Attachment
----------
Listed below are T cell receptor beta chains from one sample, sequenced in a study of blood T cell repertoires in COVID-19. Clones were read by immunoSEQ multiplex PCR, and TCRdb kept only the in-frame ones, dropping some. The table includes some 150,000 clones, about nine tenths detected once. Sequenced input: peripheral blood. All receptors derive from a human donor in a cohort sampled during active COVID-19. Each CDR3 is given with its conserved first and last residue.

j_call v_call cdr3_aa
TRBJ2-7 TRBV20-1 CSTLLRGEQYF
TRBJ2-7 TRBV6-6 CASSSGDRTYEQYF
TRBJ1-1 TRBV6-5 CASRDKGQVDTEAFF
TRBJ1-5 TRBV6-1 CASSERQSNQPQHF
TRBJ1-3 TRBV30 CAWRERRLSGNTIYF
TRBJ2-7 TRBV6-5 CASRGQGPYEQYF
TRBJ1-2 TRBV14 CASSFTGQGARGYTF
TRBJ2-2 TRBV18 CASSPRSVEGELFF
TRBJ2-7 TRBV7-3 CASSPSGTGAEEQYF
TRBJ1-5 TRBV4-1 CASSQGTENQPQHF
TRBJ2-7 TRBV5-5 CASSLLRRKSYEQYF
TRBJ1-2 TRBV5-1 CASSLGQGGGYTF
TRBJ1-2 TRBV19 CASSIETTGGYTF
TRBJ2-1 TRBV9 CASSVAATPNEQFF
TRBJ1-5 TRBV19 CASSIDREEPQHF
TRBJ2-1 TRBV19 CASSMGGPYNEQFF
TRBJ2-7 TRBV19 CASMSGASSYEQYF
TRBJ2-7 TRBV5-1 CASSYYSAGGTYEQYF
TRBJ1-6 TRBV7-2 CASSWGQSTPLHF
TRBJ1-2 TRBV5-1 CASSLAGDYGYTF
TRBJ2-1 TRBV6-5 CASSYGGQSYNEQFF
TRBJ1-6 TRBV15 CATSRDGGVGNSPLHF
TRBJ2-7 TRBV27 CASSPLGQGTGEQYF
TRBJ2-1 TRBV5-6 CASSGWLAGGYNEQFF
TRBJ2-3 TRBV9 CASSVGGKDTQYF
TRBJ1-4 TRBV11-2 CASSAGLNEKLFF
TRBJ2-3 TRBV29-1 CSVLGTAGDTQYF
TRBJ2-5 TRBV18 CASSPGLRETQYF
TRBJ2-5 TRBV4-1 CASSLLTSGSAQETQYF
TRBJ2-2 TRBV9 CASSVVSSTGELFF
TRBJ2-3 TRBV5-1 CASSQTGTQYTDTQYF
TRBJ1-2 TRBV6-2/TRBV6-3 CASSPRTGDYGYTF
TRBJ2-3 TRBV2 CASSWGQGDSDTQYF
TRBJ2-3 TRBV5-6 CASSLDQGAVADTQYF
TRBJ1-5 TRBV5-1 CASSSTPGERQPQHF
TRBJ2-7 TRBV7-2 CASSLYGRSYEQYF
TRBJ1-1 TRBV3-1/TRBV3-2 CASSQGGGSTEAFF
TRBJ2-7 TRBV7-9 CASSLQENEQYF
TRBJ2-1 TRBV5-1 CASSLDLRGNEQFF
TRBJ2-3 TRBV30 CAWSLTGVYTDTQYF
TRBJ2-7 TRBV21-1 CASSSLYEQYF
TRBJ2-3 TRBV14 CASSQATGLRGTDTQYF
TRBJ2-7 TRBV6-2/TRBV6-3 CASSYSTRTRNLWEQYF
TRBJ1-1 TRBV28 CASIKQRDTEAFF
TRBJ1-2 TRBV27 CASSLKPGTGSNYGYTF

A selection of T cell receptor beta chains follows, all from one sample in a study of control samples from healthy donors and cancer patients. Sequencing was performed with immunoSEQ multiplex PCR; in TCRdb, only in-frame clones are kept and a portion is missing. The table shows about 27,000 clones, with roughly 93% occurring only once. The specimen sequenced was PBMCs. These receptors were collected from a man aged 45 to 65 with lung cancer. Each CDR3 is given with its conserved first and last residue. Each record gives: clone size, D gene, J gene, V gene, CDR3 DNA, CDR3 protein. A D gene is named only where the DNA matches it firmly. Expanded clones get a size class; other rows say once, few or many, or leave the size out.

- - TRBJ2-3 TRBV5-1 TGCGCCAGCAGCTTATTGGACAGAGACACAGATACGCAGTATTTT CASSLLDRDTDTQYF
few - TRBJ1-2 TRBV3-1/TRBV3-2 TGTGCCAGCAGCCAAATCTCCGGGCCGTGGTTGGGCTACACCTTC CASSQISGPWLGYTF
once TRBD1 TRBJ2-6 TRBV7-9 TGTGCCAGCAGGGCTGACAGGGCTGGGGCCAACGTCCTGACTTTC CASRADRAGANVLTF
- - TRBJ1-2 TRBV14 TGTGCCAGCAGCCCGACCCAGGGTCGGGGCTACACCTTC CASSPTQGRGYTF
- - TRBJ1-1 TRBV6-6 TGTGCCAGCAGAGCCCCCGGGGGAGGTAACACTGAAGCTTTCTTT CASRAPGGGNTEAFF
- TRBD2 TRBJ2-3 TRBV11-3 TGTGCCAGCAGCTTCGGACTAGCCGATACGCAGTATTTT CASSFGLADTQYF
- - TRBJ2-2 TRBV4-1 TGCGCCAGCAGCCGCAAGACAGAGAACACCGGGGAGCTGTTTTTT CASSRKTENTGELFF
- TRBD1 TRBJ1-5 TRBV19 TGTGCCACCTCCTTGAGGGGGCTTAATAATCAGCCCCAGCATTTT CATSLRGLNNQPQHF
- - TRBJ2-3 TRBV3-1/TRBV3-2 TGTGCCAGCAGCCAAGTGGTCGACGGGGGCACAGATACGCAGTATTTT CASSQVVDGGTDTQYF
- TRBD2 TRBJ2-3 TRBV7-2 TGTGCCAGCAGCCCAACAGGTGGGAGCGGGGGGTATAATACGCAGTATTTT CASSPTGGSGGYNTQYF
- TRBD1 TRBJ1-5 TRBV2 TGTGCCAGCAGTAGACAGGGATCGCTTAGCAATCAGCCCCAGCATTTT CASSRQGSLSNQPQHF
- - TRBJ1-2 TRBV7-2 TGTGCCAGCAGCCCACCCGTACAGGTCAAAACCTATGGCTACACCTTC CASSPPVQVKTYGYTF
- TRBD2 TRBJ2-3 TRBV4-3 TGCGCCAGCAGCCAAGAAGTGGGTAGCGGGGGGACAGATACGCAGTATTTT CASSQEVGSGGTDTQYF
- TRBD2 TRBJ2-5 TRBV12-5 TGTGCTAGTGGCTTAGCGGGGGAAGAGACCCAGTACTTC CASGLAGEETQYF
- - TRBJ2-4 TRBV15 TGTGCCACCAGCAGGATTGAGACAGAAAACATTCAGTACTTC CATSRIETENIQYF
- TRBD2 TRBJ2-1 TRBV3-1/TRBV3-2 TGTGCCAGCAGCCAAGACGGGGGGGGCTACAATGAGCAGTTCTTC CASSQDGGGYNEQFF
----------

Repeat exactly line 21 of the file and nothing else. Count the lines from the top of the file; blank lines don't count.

TRBJ1-6 TRBV7-2 CASSWGQSTPLHF